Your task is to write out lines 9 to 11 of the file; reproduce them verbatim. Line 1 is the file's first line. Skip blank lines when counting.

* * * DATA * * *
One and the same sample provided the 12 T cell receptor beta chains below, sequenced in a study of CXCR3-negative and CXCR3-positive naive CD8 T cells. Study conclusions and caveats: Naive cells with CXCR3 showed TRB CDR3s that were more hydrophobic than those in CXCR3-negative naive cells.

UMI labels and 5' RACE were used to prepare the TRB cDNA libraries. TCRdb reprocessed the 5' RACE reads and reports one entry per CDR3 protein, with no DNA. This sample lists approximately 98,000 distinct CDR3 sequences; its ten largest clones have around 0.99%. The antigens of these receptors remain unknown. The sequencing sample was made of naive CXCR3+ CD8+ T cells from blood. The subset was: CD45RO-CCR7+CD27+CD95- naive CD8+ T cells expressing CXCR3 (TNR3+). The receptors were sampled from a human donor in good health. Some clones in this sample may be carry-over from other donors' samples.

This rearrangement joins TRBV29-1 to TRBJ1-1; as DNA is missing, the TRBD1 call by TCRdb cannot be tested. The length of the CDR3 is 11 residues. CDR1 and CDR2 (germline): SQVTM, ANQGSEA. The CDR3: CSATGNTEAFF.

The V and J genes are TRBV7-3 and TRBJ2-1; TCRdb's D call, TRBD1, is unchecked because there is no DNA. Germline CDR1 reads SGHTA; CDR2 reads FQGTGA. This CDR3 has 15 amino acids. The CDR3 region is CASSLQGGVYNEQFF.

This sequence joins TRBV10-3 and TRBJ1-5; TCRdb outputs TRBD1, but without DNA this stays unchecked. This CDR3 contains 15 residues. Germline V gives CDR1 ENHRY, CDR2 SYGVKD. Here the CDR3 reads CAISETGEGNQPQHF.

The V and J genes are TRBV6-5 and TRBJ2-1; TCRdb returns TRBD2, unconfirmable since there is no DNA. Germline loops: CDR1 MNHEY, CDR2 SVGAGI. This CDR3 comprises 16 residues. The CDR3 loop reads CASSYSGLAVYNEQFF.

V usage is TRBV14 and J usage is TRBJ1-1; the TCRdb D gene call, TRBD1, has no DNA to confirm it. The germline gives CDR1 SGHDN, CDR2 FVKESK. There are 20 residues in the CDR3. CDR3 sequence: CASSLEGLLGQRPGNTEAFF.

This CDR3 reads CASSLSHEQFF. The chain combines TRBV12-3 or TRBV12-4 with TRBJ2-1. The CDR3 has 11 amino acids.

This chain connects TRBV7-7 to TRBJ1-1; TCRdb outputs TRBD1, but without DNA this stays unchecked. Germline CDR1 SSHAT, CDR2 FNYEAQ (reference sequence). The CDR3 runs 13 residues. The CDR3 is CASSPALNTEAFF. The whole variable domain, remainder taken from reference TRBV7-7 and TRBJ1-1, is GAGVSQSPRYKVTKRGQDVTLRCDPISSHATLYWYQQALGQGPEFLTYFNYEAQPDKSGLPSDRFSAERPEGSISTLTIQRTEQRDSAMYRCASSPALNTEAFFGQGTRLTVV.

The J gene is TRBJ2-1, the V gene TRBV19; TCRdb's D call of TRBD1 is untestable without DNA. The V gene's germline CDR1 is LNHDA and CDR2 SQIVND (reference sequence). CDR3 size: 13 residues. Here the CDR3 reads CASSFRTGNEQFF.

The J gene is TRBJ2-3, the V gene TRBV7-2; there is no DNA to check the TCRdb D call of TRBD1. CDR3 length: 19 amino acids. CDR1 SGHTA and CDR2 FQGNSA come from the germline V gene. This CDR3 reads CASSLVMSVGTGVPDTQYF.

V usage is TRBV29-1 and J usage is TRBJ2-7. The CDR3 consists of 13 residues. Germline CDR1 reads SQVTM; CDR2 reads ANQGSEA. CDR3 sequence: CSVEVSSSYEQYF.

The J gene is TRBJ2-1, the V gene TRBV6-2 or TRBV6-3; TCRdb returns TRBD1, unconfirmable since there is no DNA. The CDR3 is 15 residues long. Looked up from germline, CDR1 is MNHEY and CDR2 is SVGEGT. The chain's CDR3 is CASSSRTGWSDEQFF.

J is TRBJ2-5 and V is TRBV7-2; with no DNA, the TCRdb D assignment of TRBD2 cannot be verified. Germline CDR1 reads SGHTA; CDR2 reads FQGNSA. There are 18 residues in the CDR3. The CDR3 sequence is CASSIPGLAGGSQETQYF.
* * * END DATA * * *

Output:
This chain connects TRBV7-7 to TRBJ1-1; TCRdb outputs TRBD1, but without DNA this stays unchecked. Germline CDR1 SSHAT, CDR2 FNYEAQ (reference sequence). The CDR3 runs 13 residues. The CDR3 is CASSPALNTEAFF. The whole variable domain, remainder taken from reference TRBV7-7 and TRBJ1-1, is GAGVSQSPRYKVTKRGQDVTLRCDPISSHATLYWYQQALGQGPEFLTYFNYEAQPDKSGLPSDRFSAERPEGSISTLTIQRTEQRDSAMYRCASSPALNTEAFFGQGTRLTVV.

The J gene is TRBJ2-1, the V gene TRBV19; TCRdb's D call of TRBD1 is untestable without DNA. The V gene's germline CDR1 is LNHDA and CDR2 SQIVND (reference sequence). CDR3 size: 13 residues. Here the CDR3 reads CASSFRTGNEQFF.

The J gene is TRBJ2-3, the V gene TRBV7-2; there is no DNA to check the TCRdb D call of TRBD1. CDR3 length: 19 amino acids. CDR1 SGHTA and CDR2 FQGNSA come from the germline V gene. This CDR3 reads CASSLVMSVGTGVPDTQYF.